First Commercial Deal--Need a little help. :)

6 Replies

I came across a 6 unit apartment that the owner wants to sell.  The complex is an old school board building that has been turned into a 6 plex, all with there own entrance and parking.   Has a new roof, new plumbing and good electrical systems.  

All of the apartments are Furnished with Antique furniture.  The owner is VERY picky about her tenants--No pets or children. :(

I'll give you the numbers:

She is asking $150k for the deal, with the antique furniture.  130K without the furniture.

The avg apartment rents for $600/month x 6 = $3600

3600 x 12= 43,200  (Income)

Expenses= 1,500 x 12=   18,000 (expenses)

43,200-18000=$25,200 (NOI)

NOI/Price=Cap Rate

25,200/150,000=  16.8%  Cap Rate with the furniture

*25,200/130,000=  19.4%  Cap Rate without Antique Furniture

NEGATIVES= 1.  Water and Electricity are on same meter.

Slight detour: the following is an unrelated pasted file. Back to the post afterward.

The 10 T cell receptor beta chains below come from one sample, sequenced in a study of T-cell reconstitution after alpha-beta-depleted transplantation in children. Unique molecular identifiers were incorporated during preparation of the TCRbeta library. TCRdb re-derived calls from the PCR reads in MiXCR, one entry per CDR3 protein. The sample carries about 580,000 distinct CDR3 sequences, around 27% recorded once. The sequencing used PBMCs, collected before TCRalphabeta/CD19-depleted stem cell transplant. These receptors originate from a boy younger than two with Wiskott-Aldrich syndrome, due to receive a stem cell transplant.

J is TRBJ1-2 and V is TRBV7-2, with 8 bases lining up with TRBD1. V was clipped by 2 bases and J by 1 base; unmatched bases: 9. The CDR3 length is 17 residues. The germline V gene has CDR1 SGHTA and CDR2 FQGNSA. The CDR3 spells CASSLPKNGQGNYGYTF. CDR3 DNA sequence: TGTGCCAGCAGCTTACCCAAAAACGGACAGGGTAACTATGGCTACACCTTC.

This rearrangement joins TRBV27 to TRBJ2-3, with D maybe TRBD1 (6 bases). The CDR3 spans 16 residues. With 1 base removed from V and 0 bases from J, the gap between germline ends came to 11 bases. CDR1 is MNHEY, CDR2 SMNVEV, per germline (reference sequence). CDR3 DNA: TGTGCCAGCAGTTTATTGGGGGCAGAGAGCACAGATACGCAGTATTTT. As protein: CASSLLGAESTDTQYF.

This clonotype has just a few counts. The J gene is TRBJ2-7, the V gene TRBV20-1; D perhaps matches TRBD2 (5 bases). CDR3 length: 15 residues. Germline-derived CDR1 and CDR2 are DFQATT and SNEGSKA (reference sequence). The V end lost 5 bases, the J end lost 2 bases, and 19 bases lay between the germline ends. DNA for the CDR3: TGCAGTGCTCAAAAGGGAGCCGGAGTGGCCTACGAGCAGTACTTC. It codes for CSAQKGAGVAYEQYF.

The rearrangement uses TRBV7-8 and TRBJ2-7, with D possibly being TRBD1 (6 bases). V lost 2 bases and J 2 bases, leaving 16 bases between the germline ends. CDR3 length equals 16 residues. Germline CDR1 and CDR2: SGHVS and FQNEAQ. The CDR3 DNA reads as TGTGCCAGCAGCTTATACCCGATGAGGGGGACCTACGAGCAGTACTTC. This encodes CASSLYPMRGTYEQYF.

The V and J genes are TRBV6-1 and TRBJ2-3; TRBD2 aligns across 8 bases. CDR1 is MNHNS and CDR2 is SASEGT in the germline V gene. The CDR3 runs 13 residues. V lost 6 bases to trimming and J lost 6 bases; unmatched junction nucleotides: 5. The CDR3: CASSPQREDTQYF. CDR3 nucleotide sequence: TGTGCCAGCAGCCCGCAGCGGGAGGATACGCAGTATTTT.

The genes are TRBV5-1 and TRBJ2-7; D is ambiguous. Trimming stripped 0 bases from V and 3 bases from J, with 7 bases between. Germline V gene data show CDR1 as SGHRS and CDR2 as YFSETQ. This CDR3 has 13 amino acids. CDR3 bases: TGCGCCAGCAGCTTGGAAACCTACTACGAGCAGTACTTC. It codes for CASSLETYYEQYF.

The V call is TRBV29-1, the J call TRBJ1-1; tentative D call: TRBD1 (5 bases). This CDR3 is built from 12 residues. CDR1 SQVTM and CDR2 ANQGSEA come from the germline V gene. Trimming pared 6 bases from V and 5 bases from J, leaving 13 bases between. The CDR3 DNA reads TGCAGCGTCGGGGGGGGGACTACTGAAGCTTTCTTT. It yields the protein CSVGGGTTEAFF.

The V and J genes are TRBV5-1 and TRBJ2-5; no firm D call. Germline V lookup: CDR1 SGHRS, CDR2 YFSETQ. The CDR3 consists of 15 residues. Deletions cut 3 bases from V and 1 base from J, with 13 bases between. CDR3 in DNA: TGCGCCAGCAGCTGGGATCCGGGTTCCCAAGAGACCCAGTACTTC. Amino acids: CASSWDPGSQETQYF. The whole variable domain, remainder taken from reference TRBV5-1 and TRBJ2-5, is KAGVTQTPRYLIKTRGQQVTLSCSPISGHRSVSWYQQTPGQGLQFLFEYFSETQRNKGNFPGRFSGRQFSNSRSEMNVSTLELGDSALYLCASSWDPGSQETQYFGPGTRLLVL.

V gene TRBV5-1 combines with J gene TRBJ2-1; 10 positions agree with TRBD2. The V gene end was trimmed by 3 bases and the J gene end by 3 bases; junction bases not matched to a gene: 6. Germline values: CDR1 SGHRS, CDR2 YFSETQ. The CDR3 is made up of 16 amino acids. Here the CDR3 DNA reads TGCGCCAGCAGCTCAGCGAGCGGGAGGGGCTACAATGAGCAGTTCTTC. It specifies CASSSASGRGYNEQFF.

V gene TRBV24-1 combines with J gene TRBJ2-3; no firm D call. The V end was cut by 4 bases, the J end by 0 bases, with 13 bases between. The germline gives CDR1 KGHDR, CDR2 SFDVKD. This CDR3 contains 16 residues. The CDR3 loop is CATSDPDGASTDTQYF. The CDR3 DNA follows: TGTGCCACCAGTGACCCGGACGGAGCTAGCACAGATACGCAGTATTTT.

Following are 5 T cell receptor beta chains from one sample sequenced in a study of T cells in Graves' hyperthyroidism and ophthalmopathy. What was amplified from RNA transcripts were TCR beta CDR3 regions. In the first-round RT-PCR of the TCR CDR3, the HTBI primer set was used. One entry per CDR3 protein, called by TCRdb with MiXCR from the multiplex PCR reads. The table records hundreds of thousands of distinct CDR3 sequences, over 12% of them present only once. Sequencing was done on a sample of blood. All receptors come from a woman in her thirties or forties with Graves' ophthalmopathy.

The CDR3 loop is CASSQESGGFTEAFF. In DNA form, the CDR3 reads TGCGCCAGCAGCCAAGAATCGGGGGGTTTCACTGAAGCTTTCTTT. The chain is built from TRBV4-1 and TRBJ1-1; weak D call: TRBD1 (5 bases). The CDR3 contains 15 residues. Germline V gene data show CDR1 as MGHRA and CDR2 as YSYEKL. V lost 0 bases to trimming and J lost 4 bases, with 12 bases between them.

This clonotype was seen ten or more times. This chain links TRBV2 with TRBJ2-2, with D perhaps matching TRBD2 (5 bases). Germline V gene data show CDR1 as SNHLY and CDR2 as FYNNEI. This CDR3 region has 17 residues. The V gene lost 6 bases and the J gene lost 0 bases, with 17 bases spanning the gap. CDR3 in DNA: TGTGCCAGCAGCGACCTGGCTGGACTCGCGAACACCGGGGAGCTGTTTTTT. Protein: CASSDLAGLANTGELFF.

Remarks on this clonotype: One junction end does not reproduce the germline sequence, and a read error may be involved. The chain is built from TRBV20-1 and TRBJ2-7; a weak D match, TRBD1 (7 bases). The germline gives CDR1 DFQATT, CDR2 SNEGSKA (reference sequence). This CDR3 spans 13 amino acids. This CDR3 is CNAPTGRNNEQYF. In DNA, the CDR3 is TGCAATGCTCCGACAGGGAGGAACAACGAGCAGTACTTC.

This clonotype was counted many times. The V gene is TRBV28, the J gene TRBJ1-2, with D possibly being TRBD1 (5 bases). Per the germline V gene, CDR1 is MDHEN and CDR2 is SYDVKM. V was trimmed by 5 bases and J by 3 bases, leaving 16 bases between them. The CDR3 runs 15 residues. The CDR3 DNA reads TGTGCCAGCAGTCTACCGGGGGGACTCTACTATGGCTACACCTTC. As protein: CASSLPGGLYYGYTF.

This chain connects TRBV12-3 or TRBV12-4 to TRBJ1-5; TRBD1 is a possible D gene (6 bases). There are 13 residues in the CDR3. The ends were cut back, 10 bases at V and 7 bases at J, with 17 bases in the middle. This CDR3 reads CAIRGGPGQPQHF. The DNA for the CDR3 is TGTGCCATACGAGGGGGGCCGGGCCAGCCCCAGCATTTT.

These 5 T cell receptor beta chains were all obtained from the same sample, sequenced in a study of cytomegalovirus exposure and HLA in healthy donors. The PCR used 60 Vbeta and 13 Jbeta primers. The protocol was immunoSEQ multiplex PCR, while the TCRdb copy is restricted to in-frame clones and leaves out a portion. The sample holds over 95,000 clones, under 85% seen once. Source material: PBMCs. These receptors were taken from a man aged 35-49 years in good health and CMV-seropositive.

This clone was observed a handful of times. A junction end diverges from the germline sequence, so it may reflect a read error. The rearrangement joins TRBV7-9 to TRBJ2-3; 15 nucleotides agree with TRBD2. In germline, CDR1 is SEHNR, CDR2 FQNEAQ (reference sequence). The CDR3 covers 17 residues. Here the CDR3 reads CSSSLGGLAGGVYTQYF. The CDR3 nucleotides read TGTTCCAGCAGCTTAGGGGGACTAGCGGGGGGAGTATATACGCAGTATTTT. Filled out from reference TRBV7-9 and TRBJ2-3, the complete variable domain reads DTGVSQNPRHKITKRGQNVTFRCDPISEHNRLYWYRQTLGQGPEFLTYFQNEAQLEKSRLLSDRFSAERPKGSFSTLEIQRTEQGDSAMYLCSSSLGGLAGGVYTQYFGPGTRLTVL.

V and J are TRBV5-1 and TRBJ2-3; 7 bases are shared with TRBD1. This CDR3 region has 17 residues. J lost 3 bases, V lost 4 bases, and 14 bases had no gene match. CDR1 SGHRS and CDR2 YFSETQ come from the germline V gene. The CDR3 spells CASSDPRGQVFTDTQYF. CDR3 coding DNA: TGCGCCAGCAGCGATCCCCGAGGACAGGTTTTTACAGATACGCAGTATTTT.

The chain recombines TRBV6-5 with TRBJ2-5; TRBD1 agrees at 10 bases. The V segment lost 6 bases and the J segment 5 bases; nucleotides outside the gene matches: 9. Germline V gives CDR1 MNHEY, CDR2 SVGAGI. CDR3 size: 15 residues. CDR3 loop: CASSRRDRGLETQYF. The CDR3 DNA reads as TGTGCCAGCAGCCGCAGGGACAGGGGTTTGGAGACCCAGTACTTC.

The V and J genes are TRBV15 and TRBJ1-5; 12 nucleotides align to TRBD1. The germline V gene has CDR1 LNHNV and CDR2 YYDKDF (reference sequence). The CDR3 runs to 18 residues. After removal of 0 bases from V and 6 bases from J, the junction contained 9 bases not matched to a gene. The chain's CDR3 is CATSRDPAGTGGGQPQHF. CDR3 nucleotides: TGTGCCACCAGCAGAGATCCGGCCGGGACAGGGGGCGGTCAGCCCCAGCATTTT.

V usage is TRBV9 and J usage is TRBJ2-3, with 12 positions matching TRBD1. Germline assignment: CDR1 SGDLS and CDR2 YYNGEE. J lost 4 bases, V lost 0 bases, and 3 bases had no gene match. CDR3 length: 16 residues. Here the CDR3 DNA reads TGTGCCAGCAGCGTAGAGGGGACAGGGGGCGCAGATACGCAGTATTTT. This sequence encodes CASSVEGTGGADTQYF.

2.  All of the apartments are not rented because the owner got her note paid by just having 2 renters.  So, I will have to get some quality renters, which should not be a problem in this market.

So, What am I missing?  Is this a good deal?  What other info am I forgetting? 

Thanks for your advice. 

@Tommy Vise  

 first off, the property is currently only 33% occupied.  your analysis assumes it is 100% occupied.  sure, maybe it's easy to get it leased up, but in this scenario you are paying the seller as if it is fully occupied.  

that said, it still might be a good deal.  only you know how easy it will be to get leased up. what happens if you can't lease it up and fill the units?  how do you know the current owner isn't lying and can't actually get the units rented?